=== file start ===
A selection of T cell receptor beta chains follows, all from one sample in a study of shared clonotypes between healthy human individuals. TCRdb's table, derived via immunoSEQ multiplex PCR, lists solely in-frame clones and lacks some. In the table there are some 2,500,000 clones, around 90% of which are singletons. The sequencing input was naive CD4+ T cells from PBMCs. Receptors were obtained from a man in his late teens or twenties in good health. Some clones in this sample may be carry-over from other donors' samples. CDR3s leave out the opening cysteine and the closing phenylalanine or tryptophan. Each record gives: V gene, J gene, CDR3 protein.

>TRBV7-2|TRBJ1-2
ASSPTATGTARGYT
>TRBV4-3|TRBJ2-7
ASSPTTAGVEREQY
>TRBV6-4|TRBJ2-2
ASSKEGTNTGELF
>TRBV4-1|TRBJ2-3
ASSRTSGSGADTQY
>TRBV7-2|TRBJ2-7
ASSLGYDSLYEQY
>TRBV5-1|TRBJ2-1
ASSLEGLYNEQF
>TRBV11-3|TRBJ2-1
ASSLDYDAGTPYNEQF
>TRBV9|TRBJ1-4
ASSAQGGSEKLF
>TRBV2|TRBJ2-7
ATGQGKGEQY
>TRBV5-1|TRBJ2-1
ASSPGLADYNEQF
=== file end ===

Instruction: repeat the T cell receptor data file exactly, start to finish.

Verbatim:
A selection of T cell receptor beta chains follows, all from one sample in a study of shared clonotypes between healthy human individuals. TCRdb's table, derived via immunoSEQ multiplex PCR, lists solely in-frame clones and lacks some. In the table there are some 2,500,000 clones, around 90% of which are singletons. The sequencing input was naive CD4+ T cells from PBMCs. Receptors were obtained from a man in his late teens or twenties in good health. Some clones in this sample may be carry-over from other donors' samples. CDR3s leave out the opening cysteine and the closing phenylalanine or tryptophan. Each record gives: V gene, J gene, CDR3 protein.

>TRBV7-2|TRBJ1-2
ASSPTATGTARGYT
>TRBV4-3|TRBJ2-7
ASSPTTAGVEREQY
>TRBV6-4|TRBJ2-2
ASSKEGTNTGELF
>TRBV4-1|TRBJ2-3
ASSRTSGSGADTQY
>TRBV7-2|TRBJ2-7
ASSLGYDSLYEQY
>TRBV5-1|TRBJ2-1
ASSLEGLYNEQF
>TRBV11-3|TRBJ2-1
ASSLDYDAGTPYNEQF
>TRBV9|TRBJ1-4
ASSAQGGSEKLF
>TRBV2|TRBJ2-7
ATGQGKGEQY
>TRBV5-1|TRBJ2-1
ASSPGLADYNEQF